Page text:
The D.C. Court of Appeals today affirmed homeless families' right to shelter in private rooms during freezing conditions, rejecting an effort by the city to overturn a similar court decision in March.
Last winter, amid an unforeseen spike in the number of homeless families seeking shelter, the city began placing some of those families in recreation centers, where they slept on cots in partitioned spaces, after the traditional shelters and supplemental motel rooms filled up. D.C. law requires the city to shelter homeless residents when temperatures drop below freezing, and stipulates that the shelter for families must be in private rooms. A group of homeless families placed in the rec centers sued, and a D.C. Superior Court judge sided with them in March, issuing a temporary restraining order and later a preliminary injunction that compelled the city to move them to more appropriate shelter.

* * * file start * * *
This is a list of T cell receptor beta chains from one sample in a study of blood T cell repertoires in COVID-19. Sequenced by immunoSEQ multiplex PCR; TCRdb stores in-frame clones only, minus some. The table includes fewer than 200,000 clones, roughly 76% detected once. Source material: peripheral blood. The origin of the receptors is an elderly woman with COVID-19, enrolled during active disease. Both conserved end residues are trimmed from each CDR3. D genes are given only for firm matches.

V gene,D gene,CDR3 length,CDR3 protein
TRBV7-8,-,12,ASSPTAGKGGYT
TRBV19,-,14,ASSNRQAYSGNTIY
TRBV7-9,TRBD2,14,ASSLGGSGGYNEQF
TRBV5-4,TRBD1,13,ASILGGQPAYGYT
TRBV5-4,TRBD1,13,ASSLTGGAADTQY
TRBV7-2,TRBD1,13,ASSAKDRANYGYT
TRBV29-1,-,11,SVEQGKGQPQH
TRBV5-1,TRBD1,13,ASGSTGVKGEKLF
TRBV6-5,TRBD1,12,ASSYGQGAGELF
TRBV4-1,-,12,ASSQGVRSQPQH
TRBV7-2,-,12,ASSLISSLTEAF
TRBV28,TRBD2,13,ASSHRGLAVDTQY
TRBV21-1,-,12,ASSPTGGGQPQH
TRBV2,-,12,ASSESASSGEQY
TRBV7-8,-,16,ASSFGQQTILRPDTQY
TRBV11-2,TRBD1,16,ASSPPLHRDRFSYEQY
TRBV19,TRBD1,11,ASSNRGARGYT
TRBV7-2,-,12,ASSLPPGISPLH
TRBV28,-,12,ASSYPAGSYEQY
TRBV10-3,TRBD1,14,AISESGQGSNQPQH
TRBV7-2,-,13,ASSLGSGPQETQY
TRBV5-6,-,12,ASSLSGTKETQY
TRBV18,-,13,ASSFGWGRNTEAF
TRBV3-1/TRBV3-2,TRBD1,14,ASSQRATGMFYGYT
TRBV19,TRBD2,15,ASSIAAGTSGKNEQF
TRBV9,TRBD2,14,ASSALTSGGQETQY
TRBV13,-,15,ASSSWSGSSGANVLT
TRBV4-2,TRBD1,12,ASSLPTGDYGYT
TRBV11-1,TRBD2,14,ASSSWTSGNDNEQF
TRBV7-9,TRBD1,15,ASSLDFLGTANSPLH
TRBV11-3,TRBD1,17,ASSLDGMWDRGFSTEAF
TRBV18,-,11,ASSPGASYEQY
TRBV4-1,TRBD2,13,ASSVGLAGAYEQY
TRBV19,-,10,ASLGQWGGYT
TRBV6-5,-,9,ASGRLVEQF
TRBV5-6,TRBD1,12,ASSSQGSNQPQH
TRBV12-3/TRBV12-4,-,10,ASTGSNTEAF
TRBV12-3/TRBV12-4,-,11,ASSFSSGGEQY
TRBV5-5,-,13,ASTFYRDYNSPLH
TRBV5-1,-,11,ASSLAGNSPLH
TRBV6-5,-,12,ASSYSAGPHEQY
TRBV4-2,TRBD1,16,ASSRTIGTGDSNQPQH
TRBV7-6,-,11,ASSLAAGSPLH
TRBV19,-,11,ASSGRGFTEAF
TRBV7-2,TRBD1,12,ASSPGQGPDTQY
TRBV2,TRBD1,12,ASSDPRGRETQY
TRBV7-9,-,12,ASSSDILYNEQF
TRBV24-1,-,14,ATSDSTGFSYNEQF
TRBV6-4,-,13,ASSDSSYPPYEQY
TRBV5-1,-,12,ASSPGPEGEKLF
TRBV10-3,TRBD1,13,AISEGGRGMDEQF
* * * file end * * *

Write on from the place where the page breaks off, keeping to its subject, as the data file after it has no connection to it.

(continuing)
The city appealed, and today the D.C. Court of Appeals rejected that appeal. The Vince Gray administration had challenged the right of the families to file the suit, and had questioned the reasoning of the D.C. Superior Court. "We disagree that the meaning of the entitlement-to-sue provision plainly precluded the homeless families' suit," writes associate judge Catharine Easterly in today's ruling. "Moreover, from our review of the statute as a whole and its legislative history, we conclude that the plaintiff families were empowered to sue in severe weather for the full measure of the statutory protections afforded them—protections which are an integral part of the Council's continuing effort to ensure the health, safety, and welfare of homeless families in the District."